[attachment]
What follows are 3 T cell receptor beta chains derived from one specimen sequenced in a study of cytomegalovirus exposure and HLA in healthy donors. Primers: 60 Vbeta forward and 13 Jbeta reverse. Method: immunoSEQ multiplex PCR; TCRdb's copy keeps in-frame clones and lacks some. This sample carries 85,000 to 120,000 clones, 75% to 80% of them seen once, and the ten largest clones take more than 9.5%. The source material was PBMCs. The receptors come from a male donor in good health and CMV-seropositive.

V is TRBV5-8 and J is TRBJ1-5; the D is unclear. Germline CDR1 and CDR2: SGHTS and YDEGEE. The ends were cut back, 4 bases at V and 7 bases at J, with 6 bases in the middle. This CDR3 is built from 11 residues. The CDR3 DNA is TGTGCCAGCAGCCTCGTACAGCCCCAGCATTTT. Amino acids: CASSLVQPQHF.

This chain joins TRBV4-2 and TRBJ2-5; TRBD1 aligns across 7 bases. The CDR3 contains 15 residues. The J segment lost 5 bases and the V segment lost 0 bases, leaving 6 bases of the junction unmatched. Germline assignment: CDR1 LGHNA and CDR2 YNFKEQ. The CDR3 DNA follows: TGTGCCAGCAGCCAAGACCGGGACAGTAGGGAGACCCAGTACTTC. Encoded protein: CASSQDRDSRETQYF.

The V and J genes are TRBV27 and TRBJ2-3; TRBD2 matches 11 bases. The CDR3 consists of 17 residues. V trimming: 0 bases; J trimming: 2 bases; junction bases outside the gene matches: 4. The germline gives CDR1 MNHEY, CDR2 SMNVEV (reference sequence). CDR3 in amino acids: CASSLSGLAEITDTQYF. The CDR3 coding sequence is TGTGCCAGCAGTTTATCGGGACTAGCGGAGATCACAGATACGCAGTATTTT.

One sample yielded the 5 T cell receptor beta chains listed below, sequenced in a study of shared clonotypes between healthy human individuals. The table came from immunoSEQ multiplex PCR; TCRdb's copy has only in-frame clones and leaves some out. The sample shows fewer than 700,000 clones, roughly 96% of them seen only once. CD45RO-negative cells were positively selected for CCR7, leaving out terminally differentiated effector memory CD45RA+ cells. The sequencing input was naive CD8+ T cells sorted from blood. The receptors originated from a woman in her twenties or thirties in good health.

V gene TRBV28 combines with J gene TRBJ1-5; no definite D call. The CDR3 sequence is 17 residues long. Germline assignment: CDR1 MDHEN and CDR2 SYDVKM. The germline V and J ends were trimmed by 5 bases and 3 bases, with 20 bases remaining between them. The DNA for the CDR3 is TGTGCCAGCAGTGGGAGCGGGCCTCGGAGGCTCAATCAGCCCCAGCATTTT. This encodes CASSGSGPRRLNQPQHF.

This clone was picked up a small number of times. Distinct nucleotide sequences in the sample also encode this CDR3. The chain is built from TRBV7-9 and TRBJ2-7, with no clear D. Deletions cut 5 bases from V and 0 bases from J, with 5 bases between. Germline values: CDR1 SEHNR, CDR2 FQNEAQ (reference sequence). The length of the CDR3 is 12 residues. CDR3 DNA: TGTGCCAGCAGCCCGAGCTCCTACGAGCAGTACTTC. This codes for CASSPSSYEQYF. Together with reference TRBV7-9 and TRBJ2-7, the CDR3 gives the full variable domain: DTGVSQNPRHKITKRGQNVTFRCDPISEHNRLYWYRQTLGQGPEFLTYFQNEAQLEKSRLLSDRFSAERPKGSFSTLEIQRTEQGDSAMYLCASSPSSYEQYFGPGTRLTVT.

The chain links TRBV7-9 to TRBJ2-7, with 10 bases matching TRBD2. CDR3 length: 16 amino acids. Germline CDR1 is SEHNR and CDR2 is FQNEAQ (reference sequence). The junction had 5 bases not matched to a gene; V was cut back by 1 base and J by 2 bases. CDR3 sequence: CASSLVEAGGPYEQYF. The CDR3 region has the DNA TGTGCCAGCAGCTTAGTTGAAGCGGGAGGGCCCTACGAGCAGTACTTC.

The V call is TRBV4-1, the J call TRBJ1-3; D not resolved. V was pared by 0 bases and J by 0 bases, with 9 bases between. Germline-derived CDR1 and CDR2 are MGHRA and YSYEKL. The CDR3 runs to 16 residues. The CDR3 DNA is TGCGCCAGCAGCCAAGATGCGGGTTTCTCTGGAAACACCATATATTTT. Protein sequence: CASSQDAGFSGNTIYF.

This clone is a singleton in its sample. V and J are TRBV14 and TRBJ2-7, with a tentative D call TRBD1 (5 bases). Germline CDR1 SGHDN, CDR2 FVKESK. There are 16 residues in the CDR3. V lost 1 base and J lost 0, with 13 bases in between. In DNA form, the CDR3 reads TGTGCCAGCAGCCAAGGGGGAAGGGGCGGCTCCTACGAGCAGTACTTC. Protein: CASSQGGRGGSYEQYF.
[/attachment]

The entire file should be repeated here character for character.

What follows are 3 T cell receptor beta chains derived from one specimen sequenced in a study of cytomegalovirus exposure and HLA in healthy donors. Primers: 60 Vbeta forward and 13 Jbeta reverse. Method: immunoSEQ multiplex PCR; TCRdb's copy keeps in-frame clones and lacks some. This sample carries 85,000 to 120,000 clones, 75% to 80% of them seen once, and the ten largest clones take more than 9.5%. The source material was PBMCs. The receptors come from a male donor in good health and CMV-seropositive.

V is TRBV5-8 and J is TRBJ1-5; the D is unclear. Germline CDR1 and CDR2: SGHTS and YDEGEE. The ends were cut back, 4 bases at V and 7 bases at J, with 6 bases in the middle. This CDR3 is built from 11 residues. The CDR3 DNA is TGTGCCAGCAGCCTCGTACAGCCCCAGCATTTT. Amino acids: CASSLVQPQHF.

This chain joins TRBV4-2 and TRBJ2-5; TRBD1 aligns across 7 bases. The CDR3 contains 15 residues. The J segment lost 5 bases and the V segment lost 0 bases, leaving 6 bases of the junction unmatched. Germline assignment: CDR1 LGHNA and CDR2 YNFKEQ. The CDR3 DNA follows: TGTGCCAGCAGCCAAGACCGGGACAGTAGGGAGACCCAGTACTTC. Encoded protein: CASSQDRDSRETQYF.

The V and J genes are TRBV27 and TRBJ2-3; TRBD2 matches 11 bases. The CDR3 consists of 17 residues. V trimming: 0 bases; J trimming: 2 bases; junction bases outside the gene matches: 4. The germline gives CDR1 MNHEY, CDR2 SMNVEV (reference sequence). CDR3 in amino acids: CASSLSGLAEITDTQYF. The CDR3 coding sequence is TGTGCCAGCAGTTTATCGGGACTAGCGGAGATCACAGATACGCAGTATTTT.

One sample yielded the 5 T cell receptor beta chains listed below, sequenced in a study of shared clonotypes between healthy human individuals. The table came from immunoSEQ multiplex PCR; TCRdb's copy has only in-frame clones and leaves some out. The sample shows fewer than 700,000 clones, roughly 96% of them seen only once. CD45RO-negative cells were positively selected for CCR7, leaving out terminally differentiated effector memory CD45RA+ cells. The sequencing input was naive CD8+ T cells sorted from blood. The receptors originated from a woman in her twenties or thirties in good health.

V gene TRBV28 combines with J gene TRBJ1-5; no definite D call. The CDR3 sequence is 17 residues long. Germline assignment: CDR1 MDHEN and CDR2 SYDVKM. The germline V and J ends were trimmed by 5 bases and 3 bases, with 20 bases remaining between them. The DNA for the CDR3 is TGTGCCAGCAGTGGGAGCGGGCCTCGGAGGCTCAATCAGCCCCAGCATTTT. This encodes CASSGSGPRRLNQPQHF.

This clone was picked up a small number of times. Distinct nucleotide sequences in the sample also encode this CDR3. The chain is built from TRBV7-9 and TRBJ2-7, with no clear D. Deletions cut 5 bases from V and 0 bases from J, with 5 bases between. Germline values: CDR1 SEHNR, CDR2 FQNEAQ (reference sequence). The length of the CDR3 is 12 residues. CDR3 DNA: TGTGCCAGCAGCCCGAGCTCCTACGAGCAGTACTTC. This codes for CASSPSSYEQYF. Together with reference TRBV7-9 and TRBJ2-7, the CDR3 gives the full variable domain: DTGVSQNPRHKITKRGQNVTFRCDPISEHNRLYWYRQTLGQGPEFLTYFQNEAQLEKSRLLSDRFSAERPKGSFSTLEIQRTEQGDSAMYLCASSPSSYEQYFGPGTRLTVT.

The chain links TRBV7-9 to TRBJ2-7, with 10 bases matching TRBD2. CDR3 length: 16 amino acids. Germline CDR1 is SEHNR and CDR2 is FQNEAQ (reference sequence). The junction had 5 bases not matched to a gene; V was cut back by 1 base and J by 2 bases. CDR3 sequence: CASSLVEAGGPYEQYF. The CDR3 region has the DNA TGTGCCAGCAGCTTAGTTGAAGCGGGAGGGCCCTACGAGCAGTACTTC.

The V call is TRBV4-1, the J call TRBJ1-3; D not resolved. V was pared by 0 bases and J by 0 bases, with 9 bases between. Germline-derived CDR1 and CDR2 are MGHRA and YSYEKL. The CDR3 runs to 16 residues. The CDR3 DNA is TGCGCCAGCAGCCAAGATGCGGGTTTCTCTGGAAACACCATATATTTT. Protein sequence: CASSQDAGFSGNTIYF.

This clone is a singleton in its sample. V and J are TRBV14 and TRBJ2-7, with a tentative D call TRBD1 (5 bases). Germline CDR1 SGHDN, CDR2 FVKESK. There are 16 residues in the CDR3. V lost 1 base and J lost 0, with 13 bases in between. In DNA form, the CDR3 reads TGTGCCAGCAGCCAAGGGGGAAGGGGCGGCTCCTACGAGCAGTACTTC. Protein: CASSQGGRGGSYEQYF.